What's the lesson here? We all need boundaries-something to define the limits of safety and security. Whereas the "experts" theorized that boundaries restrict creativity, children on the playground proved that we need a clear understanding of what's safe and acceptable in order for ingenuity and inventiveness to flourish. That means your children will flourish and you'll function better as a parent when guidelines are clearly communicated, and the consequences for not following them are completely understood.
There's a humorous story of a father who gave his sixteen-year-old son his first car. Before handing him the keys, he said, "This is a magic car, Son." "Really?" the boy replied. "Yeah," answered his dad. "One speeding ticket-and it will disappear!" And the first car you buy for your child should be a "magic" car too.
Bottom line: God sets the rules for success in life, and He rewards those who honor them. In the words of Scripture: "Study this Book of Instruction continually... obey everything written in it.,.. then will you prosper and succeed in all you do" - Jos 1:8
"Turn from your selfish ways, take up your cross daily, and follow me."
Here are three Bible examples of radical commitment:
(1) Commitment on the job. In the past, employers appreciated their workers, and workers valued their employers and their job. Today's workplace is often adversarial, with employees criticizing their bosses and doing the minimum required to get by, while many bosses have become increasingly demanding, taking their workers for granted. This isn't God's way. His way calls for mutual commitment between management and labor. Paul says: "Obey your earthly masters... always with an eye to obeying the real master, Christ. Don't just do what you have to do to get by... work heartily... keeping in mind that no matter who happens to be giving the orders, you're really serving God" - Ephesians 6:5-8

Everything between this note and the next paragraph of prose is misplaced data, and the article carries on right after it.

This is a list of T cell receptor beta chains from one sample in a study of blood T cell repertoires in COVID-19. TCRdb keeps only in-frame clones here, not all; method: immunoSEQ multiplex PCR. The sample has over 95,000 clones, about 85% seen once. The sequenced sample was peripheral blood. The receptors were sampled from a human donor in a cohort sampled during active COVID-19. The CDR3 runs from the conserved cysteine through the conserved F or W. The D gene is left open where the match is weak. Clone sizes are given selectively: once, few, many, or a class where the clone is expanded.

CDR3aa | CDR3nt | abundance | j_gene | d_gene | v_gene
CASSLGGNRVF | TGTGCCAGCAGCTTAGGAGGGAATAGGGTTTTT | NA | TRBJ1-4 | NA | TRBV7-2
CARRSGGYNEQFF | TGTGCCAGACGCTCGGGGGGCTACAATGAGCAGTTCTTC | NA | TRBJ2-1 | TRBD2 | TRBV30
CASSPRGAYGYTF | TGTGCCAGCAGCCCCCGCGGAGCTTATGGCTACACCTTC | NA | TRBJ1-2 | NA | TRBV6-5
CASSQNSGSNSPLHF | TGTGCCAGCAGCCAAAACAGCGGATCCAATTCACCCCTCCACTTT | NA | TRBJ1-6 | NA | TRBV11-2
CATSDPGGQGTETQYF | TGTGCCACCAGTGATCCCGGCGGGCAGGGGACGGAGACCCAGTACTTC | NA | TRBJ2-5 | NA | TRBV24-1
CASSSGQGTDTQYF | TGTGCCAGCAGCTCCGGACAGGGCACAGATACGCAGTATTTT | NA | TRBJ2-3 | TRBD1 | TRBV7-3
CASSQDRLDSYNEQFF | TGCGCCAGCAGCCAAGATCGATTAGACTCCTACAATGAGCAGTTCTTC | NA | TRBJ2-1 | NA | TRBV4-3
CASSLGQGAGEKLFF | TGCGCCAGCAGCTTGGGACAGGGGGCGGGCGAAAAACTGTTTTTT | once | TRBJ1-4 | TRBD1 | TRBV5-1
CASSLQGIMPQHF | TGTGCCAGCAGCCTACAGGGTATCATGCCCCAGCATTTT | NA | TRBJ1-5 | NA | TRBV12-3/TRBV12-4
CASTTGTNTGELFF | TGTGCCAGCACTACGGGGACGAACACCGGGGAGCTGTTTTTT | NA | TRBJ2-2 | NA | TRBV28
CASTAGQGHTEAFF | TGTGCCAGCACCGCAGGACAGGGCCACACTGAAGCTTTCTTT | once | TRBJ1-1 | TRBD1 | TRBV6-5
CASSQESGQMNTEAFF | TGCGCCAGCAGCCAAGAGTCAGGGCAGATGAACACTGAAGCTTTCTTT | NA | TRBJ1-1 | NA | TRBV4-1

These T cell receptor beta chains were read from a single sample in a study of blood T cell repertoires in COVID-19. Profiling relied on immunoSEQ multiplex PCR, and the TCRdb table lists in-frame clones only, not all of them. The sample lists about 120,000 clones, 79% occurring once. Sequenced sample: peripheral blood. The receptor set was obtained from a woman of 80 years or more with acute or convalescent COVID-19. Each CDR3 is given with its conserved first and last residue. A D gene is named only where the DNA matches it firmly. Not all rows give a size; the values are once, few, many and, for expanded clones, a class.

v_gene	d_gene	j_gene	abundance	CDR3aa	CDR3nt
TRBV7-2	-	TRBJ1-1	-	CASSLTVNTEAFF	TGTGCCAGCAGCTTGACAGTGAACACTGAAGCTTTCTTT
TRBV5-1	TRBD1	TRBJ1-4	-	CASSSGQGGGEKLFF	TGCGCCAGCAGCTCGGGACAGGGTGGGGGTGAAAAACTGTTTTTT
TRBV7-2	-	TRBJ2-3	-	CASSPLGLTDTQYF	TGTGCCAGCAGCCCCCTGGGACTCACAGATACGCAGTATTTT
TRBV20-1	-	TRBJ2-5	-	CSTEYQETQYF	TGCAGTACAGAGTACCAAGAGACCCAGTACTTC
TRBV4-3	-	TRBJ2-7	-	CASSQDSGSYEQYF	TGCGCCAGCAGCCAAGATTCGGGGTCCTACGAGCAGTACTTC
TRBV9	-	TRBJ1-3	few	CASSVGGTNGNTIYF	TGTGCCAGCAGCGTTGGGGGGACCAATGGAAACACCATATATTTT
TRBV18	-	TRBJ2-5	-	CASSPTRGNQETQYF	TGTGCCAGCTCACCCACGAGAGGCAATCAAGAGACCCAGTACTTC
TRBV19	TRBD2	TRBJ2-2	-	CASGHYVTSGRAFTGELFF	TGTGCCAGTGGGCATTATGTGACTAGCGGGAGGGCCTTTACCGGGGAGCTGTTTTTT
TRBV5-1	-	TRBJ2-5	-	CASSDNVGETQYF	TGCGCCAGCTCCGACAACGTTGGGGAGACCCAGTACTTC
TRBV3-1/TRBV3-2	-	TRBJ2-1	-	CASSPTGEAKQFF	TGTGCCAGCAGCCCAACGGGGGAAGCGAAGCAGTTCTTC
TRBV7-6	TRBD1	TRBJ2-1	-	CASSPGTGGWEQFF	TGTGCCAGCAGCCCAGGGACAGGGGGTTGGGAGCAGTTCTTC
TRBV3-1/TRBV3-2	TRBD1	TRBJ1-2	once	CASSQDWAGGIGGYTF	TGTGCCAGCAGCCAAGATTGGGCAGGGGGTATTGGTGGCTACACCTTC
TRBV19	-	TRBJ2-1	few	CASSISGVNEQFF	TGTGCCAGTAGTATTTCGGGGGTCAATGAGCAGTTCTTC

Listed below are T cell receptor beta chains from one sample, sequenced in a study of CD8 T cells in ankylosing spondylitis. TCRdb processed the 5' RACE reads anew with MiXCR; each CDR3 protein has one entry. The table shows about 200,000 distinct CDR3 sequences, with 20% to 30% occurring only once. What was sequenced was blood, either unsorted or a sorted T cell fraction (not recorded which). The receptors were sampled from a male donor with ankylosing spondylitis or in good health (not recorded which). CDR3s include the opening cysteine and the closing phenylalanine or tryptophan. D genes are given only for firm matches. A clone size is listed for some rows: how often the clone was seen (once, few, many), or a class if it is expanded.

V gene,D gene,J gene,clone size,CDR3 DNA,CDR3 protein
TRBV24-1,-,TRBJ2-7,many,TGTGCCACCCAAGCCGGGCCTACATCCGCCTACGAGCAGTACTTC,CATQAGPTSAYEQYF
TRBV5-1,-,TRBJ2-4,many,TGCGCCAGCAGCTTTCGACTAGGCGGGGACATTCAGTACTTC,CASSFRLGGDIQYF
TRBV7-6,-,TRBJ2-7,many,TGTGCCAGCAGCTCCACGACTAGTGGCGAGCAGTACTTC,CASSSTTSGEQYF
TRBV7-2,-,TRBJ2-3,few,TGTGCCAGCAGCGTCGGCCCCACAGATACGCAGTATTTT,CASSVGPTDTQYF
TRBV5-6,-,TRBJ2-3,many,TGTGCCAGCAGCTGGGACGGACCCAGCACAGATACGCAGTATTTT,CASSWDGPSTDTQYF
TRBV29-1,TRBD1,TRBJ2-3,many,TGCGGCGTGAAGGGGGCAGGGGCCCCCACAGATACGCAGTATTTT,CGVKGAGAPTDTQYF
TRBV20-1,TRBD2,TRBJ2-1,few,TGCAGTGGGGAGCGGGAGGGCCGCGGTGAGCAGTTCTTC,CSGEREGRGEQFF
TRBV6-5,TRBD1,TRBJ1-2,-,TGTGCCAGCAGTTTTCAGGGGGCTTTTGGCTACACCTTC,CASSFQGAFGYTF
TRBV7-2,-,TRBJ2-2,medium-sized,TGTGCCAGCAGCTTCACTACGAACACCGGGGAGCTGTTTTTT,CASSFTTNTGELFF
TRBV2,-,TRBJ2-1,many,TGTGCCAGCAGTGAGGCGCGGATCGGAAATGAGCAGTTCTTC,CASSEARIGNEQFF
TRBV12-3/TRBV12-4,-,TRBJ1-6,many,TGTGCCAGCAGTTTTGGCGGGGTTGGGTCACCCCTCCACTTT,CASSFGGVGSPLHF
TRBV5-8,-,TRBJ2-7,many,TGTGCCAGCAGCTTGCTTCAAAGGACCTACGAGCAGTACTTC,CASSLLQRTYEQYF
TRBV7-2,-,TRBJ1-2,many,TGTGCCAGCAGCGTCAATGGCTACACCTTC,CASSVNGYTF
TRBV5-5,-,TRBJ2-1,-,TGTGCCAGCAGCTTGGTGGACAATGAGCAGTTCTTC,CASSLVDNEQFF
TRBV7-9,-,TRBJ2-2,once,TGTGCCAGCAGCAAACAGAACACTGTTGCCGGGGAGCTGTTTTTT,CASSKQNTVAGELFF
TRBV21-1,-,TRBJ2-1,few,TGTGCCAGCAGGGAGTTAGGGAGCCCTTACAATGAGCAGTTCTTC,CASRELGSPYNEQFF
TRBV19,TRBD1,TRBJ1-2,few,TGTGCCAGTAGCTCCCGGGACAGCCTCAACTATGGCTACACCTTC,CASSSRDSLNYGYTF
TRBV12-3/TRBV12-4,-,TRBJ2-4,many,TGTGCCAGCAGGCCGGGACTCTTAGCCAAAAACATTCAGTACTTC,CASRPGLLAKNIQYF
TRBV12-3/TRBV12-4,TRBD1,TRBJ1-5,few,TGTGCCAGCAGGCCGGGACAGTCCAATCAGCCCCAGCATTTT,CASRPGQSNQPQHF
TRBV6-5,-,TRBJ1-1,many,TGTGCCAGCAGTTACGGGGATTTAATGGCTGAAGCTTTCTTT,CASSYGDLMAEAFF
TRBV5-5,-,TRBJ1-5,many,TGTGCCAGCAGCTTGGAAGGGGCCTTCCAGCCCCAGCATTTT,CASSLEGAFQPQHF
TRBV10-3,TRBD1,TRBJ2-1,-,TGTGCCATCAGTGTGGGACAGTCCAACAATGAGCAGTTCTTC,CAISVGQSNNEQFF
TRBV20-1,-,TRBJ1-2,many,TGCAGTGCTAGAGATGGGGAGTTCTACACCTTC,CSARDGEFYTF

(2) Commitment at church. Many Christians have adopted a cafeteria-style approach toward church. We pick what we like and leave what we don't. But membership in Christ's church involves a covenant relationship with a body of believers who watch over, cherish, and pray one another, and fulfill the great commission together.